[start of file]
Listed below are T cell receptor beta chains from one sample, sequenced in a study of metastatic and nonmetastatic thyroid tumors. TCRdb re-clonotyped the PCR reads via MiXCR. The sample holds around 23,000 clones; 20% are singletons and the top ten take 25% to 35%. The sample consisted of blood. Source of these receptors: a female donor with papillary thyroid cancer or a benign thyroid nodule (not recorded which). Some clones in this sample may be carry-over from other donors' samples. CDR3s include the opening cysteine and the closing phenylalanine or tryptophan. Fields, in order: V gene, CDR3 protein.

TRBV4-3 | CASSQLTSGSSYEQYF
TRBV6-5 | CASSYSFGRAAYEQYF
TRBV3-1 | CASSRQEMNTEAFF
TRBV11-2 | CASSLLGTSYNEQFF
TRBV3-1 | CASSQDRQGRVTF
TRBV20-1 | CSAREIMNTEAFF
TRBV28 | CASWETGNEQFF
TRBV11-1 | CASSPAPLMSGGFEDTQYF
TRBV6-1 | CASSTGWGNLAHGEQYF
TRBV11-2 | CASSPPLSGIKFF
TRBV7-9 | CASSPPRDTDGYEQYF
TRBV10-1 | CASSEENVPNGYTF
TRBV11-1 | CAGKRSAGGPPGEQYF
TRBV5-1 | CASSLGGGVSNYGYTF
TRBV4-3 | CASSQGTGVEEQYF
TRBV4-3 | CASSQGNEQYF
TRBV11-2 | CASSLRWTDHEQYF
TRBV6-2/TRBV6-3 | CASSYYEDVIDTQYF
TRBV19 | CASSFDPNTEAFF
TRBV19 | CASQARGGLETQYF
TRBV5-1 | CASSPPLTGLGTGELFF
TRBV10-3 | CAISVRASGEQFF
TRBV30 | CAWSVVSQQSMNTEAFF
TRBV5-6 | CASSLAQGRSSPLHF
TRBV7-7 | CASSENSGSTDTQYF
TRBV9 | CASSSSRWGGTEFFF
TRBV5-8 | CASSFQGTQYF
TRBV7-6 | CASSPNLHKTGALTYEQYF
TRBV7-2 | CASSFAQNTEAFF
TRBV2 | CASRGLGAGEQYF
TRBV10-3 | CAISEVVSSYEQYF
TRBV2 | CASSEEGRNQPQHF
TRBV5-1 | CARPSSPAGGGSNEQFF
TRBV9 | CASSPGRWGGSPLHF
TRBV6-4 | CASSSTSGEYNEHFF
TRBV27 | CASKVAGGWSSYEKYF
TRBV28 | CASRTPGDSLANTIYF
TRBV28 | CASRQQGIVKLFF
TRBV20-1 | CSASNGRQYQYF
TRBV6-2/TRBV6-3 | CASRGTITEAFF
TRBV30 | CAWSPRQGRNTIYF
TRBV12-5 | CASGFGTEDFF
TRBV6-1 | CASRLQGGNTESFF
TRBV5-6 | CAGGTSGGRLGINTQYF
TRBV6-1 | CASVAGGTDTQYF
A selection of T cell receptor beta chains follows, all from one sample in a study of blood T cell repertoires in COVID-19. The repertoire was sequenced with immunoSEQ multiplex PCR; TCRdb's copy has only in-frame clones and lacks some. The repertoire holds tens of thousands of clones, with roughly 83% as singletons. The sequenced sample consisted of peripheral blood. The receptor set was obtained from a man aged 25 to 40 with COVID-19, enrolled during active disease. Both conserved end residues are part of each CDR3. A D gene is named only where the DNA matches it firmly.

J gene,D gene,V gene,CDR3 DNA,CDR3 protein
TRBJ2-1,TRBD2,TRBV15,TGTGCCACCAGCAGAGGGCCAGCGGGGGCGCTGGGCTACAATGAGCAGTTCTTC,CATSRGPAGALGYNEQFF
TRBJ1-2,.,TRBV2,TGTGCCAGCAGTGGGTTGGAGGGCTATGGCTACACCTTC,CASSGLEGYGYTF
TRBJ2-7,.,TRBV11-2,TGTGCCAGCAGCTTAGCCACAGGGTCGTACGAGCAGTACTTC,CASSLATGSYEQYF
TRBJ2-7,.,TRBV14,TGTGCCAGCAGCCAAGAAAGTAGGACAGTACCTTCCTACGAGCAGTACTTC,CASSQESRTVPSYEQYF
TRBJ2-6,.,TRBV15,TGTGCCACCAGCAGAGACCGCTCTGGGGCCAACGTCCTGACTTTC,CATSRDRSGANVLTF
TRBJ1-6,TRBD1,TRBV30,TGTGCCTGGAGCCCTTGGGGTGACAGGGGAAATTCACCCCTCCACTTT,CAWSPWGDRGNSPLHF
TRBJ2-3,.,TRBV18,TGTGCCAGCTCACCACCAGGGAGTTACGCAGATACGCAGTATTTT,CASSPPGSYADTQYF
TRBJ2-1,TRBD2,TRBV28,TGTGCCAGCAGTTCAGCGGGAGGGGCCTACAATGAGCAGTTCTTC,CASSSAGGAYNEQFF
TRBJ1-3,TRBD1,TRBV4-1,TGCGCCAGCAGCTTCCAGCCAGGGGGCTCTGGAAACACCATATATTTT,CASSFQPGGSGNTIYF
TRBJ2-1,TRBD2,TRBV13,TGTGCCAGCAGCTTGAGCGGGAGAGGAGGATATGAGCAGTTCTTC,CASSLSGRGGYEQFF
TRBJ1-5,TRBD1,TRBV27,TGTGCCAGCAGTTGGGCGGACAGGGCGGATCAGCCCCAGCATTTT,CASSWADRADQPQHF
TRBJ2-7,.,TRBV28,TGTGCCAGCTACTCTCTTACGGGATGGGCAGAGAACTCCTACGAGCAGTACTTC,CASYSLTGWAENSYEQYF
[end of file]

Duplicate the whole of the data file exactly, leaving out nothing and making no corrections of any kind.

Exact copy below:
Listed below are T cell receptor beta chains from one sample, sequenced in a study of metastatic and nonmetastatic thyroid tumors. TCRdb re-clonotyped the PCR reads via MiXCR. The sample holds around 23,000 clones; 20% are singletons and the top ten take 25% to 35%. The sample consisted of blood. Source of these receptors: a female donor with papillary thyroid cancer or a benign thyroid nodule (not recorded which). Some clones in this sample may be carry-over from other donors' samples. CDR3s include the opening cysteine and the closing phenylalanine or tryptophan. Fields, in order: V gene, CDR3 protein.

TRBV4-3 | CASSQLTSGSSYEQYF
TRBV6-5 | CASSYSFGRAAYEQYF
TRBV3-1 | CASSRQEMNTEAFF
TRBV11-2 | CASSLLGTSYNEQFF
TRBV3-1 | CASSQDRQGRVTF
TRBV20-1 | CSAREIMNTEAFF
TRBV28 | CASWETGNEQFF
TRBV11-1 | CASSPAPLMSGGFEDTQYF
TRBV6-1 | CASSTGWGNLAHGEQYF
TRBV11-2 | CASSPPLSGIKFF
TRBV7-9 | CASSPPRDTDGYEQYF
TRBV10-1 | CASSEENVPNGYTF
TRBV11-1 | CAGKRSAGGPPGEQYF
TRBV5-1 | CASSLGGGVSNYGYTF
TRBV4-3 | CASSQGTGVEEQYF
TRBV4-3 | CASSQGNEQYF
TRBV11-2 | CASSLRWTDHEQYF
TRBV6-2/TRBV6-3 | CASSYYEDVIDTQYF
TRBV19 | CASSFDPNTEAFF
TRBV19 | CASQARGGLETQYF
TRBV5-1 | CASSPPLTGLGTGELFF
TRBV10-3 | CAISVRASGEQFF
TRBV30 | CAWSVVSQQSMNTEAFF
TRBV5-6 | CASSLAQGRSSPLHF
TRBV7-7 | CASSENSGSTDTQYF
TRBV9 | CASSSSRWGGTEFFF
TRBV5-8 | CASSFQGTQYF
TRBV7-6 | CASSPNLHKTGALTYEQYF
TRBV7-2 | CASSFAQNTEAFF
TRBV2 | CASRGLGAGEQYF
TRBV10-3 | CAISEVVSSYEQYF
TRBV2 | CASSEEGRNQPQHF
TRBV5-1 | CARPSSPAGGGSNEQFF
TRBV9 | CASSPGRWGGSPLHF
TRBV6-4 | CASSSTSGEYNEHFF
TRBV27 | CASKVAGGWSSYEKYF
TRBV28 | CASRTPGDSLANTIYF
TRBV28 | CASRQQGIVKLFF
TRBV20-1 | CSASNGRQYQYF
TRBV6-2/TRBV6-3 | CASRGTITEAFF
TRBV30 | CAWSPRQGRNTIYF
TRBV12-5 | CASGFGTEDFF
TRBV6-1 | CASRLQGGNTESFF
TRBV5-6 | CAGGTSGGRLGINTQYF
TRBV6-1 | CASVAGGTDTQYF
A selection of T cell receptor beta chains follows, all from one sample in a study of blood T cell repertoires in COVID-19. The repertoire was sequenced with immunoSEQ multiplex PCR; TCRdb's copy has only in-frame clones and lacks some. The repertoire holds tens of thousands of clones, with roughly 83% as singletons. The sequenced sample consisted of peripheral blood. The receptor set was obtained from a man aged 25 to 40 with COVID-19, enrolled during active disease. Both conserved end residues are part of each CDR3. A D gene is named only where the DNA matches it firmly.

J gene,D gene,V gene,CDR3 DNA,CDR3 protein
TRBJ2-1,TRBD2,TRBV15,TGTGCCACCAGCAGAGGGCCAGCGGGGGCGCTGGGCTACAATGAGCAGTTCTTC,CATSRGPAGALGYNEQFF
TRBJ1-2,.,TRBV2,TGTGCCAGCAGTGGGTTGGAGGGCTATGGCTACACCTTC,CASSGLEGYGYTF
TRBJ2-7,.,TRBV11-2,TGTGCCAGCAGCTTAGCCACAGGGTCGTACGAGCAGTACTTC,CASSLATGSYEQYF
TRBJ2-7,.,TRBV14,TGTGCCAGCAGCCAAGAAAGTAGGACAGTACCTTCCTACGAGCAGTACTTC,CASSQESRTVPSYEQYF
TRBJ2-6,.,TRBV15,TGTGCCACCAGCAGAGACCGCTCTGGGGCCAACGTCCTGACTTTC,CATSRDRSGANVLTF
TRBJ1-6,TRBD1,TRBV30,TGTGCCTGGAGCCCTTGGGGTGACAGGGGAAATTCACCCCTCCACTTT,CAWSPWGDRGNSPLHF
TRBJ2-3,.,TRBV18,TGTGCCAGCTCACCACCAGGGAGTTACGCAGATACGCAGTATTTT,CASSPPGSYADTQYF
TRBJ2-1,TRBD2,TRBV28,TGTGCCAGCAGTTCAGCGGGAGGGGCCTACAATGAGCAGTTCTTC,CASSSAGGAYNEQFF
TRBJ1-3,TRBD1,TRBV4-1,TGCGCCAGCAGCTTCCAGCCAGGGGGCTCTGGAAACACCATATATTTT,CASSFQPGGSGNTIYF
TRBJ2-1,TRBD2,TRBV13,TGTGCCAGCAGCTTGAGCGGGAGAGGAGGATATGAGCAGTTCTTC,CASSLSGRGGYEQFF
TRBJ1-5,TRBD1,TRBV27,TGTGCCAGCAGTTGGGCGGACAGGGCGGATCAGCCCCAGCATTTT,CASSWADRADQPQHF
TRBJ2-7,.,TRBV28,TGTGCCAGCTACTCTCTTACGGGATGGGCAGAGAACTCCTACGAGCAGTACTTC,CASYSLTGWAENSYEQYF